Sometimes my adult faith journey gets stuck in a rut of routine and apathy. During these times, I find myself simply going through the motions of faith, work, and home life. Intentionality and genuine engagement slip away when apathy seeps in.
The antidote for apathy and disengagement, for me, comes through my work with high school students. Teenagers are waking up to the world in a way that is engaging and life-giving. Their emerging insight into their place in this world and their passions for diverse issues can be a real wake-up call. It reminds me to begin again as a novice to ecological and social justice movements. Each new semester and each new group of young adults in my faith-based educational community invites me again and deeper into the call to care for the common good and our common home. Working with high school students has given me renewed passion for ecological and social justice.
As Chaplaincy Leader at Immaculata High School last year, I engaged with my students and staff in the Give it up for the Earth! campaign last Lent. The focus on ecological justice from a faith perspective was an ideal way to engage youth in the disciplines of the Lenten season. They were able to grow into a more thoughtful and mature approach to fasting during the Lenten season of repentance and renewal. They were also able to deepen their awareness of and commitment to ecological justice by transforming their Lenten fasting into a compassionate response to the consequences of climate change on the earth and on vulnerable populations.
We kicked off the campaign on Ash Wednesday by making it part of our classroom prayer service. Students and staff were challenged to “give it up for the earth,” to give something up for Lent that put their care for God’s Creation into concrete action. The challenge in presenting the campaign to youth is that they don’t have as much control over their lifestyle choices as adults. We needed to empower them to find the ways that they can make positive environmental choices. We took inspiration from Pope Francis when he said, “everyone’s talents and involvement are needed to redress the damage caused by human abuse of God’s creation.”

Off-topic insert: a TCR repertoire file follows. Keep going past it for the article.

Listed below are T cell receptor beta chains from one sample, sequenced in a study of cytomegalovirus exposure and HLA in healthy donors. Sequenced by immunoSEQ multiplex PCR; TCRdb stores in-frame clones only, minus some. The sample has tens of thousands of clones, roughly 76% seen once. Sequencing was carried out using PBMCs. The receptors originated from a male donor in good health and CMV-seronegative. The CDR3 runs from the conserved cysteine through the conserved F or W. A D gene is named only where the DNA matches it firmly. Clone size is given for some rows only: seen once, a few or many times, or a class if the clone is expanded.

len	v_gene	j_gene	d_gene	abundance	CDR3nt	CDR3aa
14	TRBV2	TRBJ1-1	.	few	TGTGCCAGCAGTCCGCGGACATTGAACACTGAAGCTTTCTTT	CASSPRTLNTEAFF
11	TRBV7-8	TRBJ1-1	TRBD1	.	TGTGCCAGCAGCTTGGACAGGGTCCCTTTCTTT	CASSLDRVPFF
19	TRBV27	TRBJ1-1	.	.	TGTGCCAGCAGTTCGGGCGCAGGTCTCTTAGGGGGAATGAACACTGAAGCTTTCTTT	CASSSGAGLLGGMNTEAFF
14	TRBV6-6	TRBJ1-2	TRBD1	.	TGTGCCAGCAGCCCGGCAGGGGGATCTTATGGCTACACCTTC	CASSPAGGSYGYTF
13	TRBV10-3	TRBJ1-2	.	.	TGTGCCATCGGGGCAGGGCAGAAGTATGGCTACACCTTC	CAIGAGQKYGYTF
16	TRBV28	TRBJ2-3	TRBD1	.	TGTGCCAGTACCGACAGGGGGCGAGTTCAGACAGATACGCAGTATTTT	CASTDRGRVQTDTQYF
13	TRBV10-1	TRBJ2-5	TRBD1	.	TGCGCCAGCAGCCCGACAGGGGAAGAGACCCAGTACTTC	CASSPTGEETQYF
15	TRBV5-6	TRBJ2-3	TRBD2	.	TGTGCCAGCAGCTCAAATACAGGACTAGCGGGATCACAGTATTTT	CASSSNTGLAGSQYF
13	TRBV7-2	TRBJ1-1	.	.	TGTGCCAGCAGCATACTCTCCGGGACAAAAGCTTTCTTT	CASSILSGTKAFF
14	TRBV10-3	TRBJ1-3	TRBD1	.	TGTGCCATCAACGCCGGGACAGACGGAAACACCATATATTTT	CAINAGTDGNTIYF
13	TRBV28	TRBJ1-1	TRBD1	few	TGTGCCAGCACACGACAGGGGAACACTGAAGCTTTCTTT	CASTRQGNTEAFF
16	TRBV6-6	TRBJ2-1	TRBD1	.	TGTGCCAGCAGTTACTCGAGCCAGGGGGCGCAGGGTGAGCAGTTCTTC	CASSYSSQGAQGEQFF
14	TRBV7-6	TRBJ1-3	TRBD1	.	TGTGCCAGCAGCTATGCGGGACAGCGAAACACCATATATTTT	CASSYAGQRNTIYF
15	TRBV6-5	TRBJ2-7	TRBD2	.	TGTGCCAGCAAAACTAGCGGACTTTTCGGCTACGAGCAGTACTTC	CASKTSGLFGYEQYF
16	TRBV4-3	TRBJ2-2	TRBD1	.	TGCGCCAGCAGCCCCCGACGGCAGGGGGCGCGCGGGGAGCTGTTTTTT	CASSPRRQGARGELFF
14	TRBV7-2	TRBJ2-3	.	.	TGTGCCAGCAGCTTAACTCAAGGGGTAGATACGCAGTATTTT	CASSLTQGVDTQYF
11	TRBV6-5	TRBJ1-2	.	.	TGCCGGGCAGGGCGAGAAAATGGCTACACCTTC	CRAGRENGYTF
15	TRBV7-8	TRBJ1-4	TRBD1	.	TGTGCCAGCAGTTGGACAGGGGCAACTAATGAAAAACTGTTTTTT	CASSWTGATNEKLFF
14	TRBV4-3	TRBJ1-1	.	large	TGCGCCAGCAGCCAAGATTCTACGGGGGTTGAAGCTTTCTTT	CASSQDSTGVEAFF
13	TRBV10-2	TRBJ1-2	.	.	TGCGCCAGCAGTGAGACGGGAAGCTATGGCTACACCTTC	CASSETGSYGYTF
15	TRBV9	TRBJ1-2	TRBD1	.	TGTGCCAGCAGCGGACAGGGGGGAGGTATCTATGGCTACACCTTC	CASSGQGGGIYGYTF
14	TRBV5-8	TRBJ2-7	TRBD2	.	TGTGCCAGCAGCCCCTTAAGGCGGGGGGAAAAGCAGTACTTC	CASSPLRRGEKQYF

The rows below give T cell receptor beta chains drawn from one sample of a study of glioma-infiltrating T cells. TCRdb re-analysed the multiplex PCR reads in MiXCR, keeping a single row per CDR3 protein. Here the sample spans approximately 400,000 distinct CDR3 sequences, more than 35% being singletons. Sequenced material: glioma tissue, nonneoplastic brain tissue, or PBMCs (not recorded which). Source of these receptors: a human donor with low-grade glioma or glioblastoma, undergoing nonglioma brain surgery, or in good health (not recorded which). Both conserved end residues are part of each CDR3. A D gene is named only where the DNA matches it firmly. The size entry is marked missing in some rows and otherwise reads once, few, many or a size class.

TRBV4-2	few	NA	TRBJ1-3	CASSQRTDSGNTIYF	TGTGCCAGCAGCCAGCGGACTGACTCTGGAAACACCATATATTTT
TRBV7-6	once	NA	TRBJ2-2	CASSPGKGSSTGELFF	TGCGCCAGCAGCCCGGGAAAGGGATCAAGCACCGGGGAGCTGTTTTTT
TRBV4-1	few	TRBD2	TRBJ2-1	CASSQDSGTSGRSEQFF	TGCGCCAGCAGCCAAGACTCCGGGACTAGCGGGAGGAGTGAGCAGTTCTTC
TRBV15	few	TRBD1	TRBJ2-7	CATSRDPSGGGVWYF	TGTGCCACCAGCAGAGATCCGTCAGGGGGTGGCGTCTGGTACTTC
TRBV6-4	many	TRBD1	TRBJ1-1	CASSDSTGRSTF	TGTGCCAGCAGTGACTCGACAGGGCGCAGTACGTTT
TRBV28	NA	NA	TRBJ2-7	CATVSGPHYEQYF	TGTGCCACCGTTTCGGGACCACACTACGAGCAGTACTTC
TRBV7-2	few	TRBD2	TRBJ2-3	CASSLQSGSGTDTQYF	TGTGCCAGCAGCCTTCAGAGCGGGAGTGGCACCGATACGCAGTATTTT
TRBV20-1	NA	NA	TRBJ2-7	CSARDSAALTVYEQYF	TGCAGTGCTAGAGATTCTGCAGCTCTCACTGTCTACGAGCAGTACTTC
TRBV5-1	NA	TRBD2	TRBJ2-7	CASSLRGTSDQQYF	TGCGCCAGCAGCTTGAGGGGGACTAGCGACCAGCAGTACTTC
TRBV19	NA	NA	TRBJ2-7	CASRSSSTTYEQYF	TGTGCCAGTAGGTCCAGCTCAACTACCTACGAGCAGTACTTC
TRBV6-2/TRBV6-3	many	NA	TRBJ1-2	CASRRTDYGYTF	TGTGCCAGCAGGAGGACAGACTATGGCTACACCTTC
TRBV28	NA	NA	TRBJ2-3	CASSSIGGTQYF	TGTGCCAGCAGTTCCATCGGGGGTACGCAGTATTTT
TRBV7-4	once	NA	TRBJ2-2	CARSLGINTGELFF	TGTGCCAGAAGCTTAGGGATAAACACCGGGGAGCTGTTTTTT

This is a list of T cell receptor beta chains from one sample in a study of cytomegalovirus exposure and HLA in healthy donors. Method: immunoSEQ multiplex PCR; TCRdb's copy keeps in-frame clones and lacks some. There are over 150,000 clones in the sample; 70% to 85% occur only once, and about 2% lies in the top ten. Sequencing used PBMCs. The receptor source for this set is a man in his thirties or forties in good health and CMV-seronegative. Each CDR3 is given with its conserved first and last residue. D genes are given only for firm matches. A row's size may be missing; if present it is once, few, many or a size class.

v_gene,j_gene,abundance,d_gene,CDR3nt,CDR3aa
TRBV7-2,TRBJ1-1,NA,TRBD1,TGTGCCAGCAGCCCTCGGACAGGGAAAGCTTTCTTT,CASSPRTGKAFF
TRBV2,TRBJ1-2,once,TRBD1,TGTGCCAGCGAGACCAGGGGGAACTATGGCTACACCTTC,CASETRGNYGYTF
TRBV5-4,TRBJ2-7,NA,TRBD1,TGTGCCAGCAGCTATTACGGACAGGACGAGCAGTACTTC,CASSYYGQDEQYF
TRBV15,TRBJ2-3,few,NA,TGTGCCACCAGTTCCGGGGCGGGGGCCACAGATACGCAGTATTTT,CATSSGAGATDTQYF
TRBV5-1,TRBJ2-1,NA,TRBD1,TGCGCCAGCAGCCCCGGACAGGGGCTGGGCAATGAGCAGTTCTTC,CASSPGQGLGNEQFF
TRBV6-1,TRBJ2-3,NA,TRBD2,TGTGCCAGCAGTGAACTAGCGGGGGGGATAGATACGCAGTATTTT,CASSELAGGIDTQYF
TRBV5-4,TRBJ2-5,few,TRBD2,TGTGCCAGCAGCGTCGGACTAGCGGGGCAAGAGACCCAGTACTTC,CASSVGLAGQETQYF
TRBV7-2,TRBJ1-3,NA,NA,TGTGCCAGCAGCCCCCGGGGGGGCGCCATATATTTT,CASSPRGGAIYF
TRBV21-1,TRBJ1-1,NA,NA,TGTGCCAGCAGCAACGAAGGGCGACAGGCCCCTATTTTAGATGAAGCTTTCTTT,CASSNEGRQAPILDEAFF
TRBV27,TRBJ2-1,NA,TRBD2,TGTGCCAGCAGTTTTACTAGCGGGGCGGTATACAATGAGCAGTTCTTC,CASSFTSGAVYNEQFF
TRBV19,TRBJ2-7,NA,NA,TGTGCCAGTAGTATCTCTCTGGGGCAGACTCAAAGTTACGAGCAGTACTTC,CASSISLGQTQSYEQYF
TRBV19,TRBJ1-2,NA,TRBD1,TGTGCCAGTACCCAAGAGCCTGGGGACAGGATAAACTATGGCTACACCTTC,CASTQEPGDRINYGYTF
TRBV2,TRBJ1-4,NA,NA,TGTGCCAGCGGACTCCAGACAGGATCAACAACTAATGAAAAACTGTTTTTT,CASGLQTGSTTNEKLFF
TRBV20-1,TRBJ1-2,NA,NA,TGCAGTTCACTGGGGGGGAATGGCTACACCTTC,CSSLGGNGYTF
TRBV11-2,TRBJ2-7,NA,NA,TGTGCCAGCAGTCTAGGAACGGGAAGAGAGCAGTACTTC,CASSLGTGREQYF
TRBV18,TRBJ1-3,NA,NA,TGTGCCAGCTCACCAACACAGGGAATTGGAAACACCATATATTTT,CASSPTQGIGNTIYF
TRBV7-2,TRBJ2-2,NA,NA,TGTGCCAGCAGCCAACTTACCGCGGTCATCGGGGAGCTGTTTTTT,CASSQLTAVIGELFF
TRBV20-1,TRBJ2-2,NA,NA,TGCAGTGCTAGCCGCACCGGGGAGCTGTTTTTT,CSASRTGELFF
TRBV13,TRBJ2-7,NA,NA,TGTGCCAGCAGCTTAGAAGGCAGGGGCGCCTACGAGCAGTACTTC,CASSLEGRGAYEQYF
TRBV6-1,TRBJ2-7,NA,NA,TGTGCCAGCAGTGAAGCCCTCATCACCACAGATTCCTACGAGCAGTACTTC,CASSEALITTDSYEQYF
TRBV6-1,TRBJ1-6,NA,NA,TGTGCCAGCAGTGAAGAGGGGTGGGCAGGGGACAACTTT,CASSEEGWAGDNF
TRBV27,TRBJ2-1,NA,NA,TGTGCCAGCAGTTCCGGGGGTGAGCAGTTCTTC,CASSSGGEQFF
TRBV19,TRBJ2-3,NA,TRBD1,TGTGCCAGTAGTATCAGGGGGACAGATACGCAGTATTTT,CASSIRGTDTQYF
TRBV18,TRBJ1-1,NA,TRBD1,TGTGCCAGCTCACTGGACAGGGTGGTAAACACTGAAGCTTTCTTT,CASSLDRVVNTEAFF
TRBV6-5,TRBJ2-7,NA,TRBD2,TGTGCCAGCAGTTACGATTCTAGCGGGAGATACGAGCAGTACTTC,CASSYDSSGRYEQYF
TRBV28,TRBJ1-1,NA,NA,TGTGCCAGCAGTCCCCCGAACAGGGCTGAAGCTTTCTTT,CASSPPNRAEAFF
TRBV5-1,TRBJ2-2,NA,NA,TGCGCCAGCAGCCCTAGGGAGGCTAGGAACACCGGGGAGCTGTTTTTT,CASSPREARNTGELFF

Students can choose how they spend their fast food dollars and how they dispose of their garbage while in public. They do have some control over how they get around town, and they can offer to help out at home with groceries and meal preparation. Here are the suggestions we offered on Ash Wednesday:
- disposable cups, straws, bottles, cans, shopping bags
- meat one day a week
- long, hot showers
- walking or cycling
- repairing rather than replacing
- recycling or composting
- eating local fruit and veggies
For each week of Lent, we presented both an easy and a difficult challenge. These challenges got everyone thinking about their lunches, coffees, shopping, and travel habits. One weekly challenge was to commit to a “buy nothing” day. Student were encouraged to get their entire household on board. The challenge also included signing the postcard to our MP and Minister of the Environment and Climate Change Catherine McKenna. Her constituency office is just across the canal from Immaculata. It felt like an easy connection to let her know what kinds of commitments we were making as individuals and what we were asking her to do as an elected leader and cabinet member.
The campaign truly allowed us, as a school faith community, to engage in the spiritual discipline of fasting in a meaningful and life-giving way. The Give it up for the Earth! initiative provided more than an opportunity for putting political pressure on the government. It helped me to shape our journey through Lent. Our prayer, fasting, and giving was all connected to our care for God’s Creation.